Several weeks of optimal weather have buoyed wine grape growers' hopes for a strong finish during a challenging vintage.
"Things are moving along rapidly," said Jim Holmes, owner of Ciel du Cheval Vineyard on Red Mountain.
Holmes, who began growing grapes on Red Mountain in the mid-'70s, said he measured merlot at 21.6 brix and pinot gris at 21.5 brix this week. Brix are a measurement of sugar in fruit, and 23 to 25 brix are considered ripe, depending on the grape variety and style of wine being made.
Holmes expects to begin picking pinot gris, a white grape, as early as next week.
Patricia Gelles, whose Klipsun Vineyards is not far from Ciel du Cheval, said she usually begins picking sauvignon blanc right around Labor Day, and she's probably a week or more away. Traditionally, her sauvignon blanc is among the first grapes picked each year since Klipsun's first harvest in 1989.
"We've never started picking grapes this late," she said. "Never, never, never."
Paul Champoux, owner of Champoux Vineyards in the Horse Heaven Hills near Alderdale, said his chardonnay grapes are measuring 19.4 brix. It's typically the first grape variety he harvests, and he expects to begin picking in the next eight days or so.
"It might be quicker with this warm weather," he said. "That's good. We need it, for sure."
Champoux said he normally begins harvest the first week of September, so he estimates he is about 10 days behind.
"That's better than it was when we were three weeks behind (at the beginning of the season in April)," he said. "We've caught up pretty well, actually. If we continue with this weather through September and into October, we should be OK."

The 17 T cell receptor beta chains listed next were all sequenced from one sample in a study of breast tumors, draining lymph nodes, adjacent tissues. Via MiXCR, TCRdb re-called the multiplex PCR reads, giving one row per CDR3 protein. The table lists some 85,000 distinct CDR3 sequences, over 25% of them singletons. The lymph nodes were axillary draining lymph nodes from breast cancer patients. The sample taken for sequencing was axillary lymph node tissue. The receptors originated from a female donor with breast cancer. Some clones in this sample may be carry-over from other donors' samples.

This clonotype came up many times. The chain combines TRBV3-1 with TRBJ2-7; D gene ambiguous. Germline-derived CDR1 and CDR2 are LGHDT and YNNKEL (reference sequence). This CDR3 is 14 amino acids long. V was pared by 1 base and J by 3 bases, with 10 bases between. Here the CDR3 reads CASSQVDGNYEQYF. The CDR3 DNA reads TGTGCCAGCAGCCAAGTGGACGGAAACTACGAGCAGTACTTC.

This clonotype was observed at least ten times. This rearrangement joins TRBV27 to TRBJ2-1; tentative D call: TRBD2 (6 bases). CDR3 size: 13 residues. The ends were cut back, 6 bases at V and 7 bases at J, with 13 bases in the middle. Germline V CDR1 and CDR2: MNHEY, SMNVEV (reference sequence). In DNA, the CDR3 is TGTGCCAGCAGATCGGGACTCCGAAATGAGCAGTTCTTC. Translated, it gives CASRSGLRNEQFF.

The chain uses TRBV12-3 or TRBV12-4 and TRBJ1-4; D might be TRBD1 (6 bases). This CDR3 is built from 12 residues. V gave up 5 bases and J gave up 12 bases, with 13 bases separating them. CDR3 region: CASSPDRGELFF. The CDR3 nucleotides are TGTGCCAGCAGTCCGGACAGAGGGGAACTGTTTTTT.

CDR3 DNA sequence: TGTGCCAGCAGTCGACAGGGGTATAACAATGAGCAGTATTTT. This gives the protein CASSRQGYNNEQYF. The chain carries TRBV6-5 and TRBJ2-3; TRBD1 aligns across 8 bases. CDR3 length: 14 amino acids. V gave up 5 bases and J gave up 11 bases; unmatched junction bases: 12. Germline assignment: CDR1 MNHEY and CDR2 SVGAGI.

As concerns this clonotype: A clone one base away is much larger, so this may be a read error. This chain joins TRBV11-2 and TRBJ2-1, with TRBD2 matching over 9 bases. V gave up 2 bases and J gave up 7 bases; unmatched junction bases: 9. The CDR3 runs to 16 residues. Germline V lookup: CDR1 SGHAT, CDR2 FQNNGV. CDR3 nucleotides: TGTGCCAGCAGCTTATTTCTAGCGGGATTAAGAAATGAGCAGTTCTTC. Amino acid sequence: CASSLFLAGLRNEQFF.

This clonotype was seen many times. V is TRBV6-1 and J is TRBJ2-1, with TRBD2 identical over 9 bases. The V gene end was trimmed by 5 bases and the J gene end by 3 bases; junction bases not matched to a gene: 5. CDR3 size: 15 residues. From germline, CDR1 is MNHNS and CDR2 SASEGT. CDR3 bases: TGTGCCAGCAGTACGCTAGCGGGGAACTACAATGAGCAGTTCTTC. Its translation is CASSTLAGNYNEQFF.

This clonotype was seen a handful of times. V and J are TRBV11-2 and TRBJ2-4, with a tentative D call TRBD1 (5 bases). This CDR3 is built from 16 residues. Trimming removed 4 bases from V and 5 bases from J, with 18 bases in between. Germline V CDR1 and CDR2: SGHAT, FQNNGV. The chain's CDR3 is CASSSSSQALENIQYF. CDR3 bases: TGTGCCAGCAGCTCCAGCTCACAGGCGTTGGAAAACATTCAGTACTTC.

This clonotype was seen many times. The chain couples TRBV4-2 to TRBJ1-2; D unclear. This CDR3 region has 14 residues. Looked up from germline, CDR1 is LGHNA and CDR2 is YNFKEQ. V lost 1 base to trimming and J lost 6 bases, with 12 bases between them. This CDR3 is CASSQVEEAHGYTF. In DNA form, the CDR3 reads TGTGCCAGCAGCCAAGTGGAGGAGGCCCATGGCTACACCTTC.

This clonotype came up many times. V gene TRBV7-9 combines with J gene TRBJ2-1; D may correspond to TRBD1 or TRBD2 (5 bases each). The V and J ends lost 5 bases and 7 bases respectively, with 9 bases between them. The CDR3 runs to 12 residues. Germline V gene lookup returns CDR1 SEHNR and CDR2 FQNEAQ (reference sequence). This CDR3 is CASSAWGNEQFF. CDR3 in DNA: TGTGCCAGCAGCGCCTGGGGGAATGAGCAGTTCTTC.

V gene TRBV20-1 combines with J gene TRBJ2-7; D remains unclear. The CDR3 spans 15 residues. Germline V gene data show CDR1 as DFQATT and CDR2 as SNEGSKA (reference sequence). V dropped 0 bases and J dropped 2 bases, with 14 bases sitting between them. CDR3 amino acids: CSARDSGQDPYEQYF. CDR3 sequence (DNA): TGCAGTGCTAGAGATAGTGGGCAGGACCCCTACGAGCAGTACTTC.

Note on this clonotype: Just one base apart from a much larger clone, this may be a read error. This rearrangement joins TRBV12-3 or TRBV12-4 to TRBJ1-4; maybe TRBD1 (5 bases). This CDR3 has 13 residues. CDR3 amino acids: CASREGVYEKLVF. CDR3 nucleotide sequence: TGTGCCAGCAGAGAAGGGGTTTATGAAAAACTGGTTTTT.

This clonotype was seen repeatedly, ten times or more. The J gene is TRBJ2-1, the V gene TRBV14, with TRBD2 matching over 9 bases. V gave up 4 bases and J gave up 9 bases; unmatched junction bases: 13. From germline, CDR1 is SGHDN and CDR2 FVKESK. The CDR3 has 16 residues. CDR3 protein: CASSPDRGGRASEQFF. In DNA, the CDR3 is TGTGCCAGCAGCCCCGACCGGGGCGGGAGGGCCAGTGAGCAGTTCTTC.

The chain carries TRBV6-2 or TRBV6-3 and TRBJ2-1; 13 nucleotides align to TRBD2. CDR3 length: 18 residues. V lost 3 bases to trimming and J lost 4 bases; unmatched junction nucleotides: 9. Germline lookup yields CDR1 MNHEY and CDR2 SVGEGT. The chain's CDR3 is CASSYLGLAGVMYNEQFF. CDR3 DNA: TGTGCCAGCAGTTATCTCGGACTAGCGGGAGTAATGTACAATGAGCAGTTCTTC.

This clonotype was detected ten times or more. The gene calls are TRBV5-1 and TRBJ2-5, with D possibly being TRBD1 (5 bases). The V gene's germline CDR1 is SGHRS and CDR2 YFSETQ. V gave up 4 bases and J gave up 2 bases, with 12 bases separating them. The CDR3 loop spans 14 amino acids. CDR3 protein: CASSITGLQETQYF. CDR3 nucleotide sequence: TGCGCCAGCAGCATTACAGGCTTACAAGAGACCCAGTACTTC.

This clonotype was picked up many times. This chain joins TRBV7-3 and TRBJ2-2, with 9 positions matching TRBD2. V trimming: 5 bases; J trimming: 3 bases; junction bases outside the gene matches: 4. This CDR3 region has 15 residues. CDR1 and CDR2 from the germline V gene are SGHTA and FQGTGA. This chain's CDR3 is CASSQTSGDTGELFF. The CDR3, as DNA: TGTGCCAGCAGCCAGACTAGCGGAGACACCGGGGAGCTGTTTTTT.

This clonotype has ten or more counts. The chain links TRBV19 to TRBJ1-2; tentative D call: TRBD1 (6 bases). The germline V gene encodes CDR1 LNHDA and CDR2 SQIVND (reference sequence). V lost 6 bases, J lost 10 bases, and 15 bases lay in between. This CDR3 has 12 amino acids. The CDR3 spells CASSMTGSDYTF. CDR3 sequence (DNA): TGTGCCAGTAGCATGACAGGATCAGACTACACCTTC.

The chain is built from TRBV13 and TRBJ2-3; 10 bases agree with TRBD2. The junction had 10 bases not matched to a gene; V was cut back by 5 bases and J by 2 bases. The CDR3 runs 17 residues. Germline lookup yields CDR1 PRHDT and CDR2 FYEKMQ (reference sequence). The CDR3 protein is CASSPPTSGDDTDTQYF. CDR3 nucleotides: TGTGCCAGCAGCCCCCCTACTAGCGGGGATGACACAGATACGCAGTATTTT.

On the western edge of the Yakima Valley, Mike Sauer of Red Willow Vineyard doesn't expect to begin harvest before Sept. 26. Last year, which was a late harvest as well, he began harvest Sept. 24. In a normal year, he begins harvesting around Sept. 12. With the warm weather forecast for the next several days, he might change that estimate, however.
"This is an incredible weather pattern we're seeing right now," he said.
He said the forecast for high temperatures this week have winemakers making inquiries about harvest.
"We're starting to get lots of calls," he said. "Right now, we're just stacking bins."
Co Dinn, director of winemaking for Hogue Cellars in Prosser, said he received a chardonnay sample from the Wahluke Slope near Mattawa that was 19 brix, and he thinks those grapes could be harvested in as few as 10 days.
Doug Gore, executive vice president of winemaking, vineyards and operations for Ste. Michelle Wine Estates, thinks harvest could begin as early as next week for sparkling wine, which usually is earlier than still wines. Ste. Michelle is by far Washington's largest wine company, harvesting about two-thirds of the state's 40,000 acres of wine grape vineyards.
"Last year was very compressed," he said. "This year will be compressed too, but there are fewer grapes."
Last month, the U.S. Department of Agriculture estimated Washington's wine grape crop would be down 16 percent because of damage to vines caused by three events: A cool June last year hurt bud development for this year's crop, a devastating freeze Nov. 23 damaged vineyards across the Columbia Valley, and this year's late spring, has put the crop as much as three weeks behind normal.
Washington is the No. 2 wine producer in the United States behind California. Last year, the state harvested a record 160,000 tons of wine grapes but is expected to bring in no more than 135,000 tons this fall.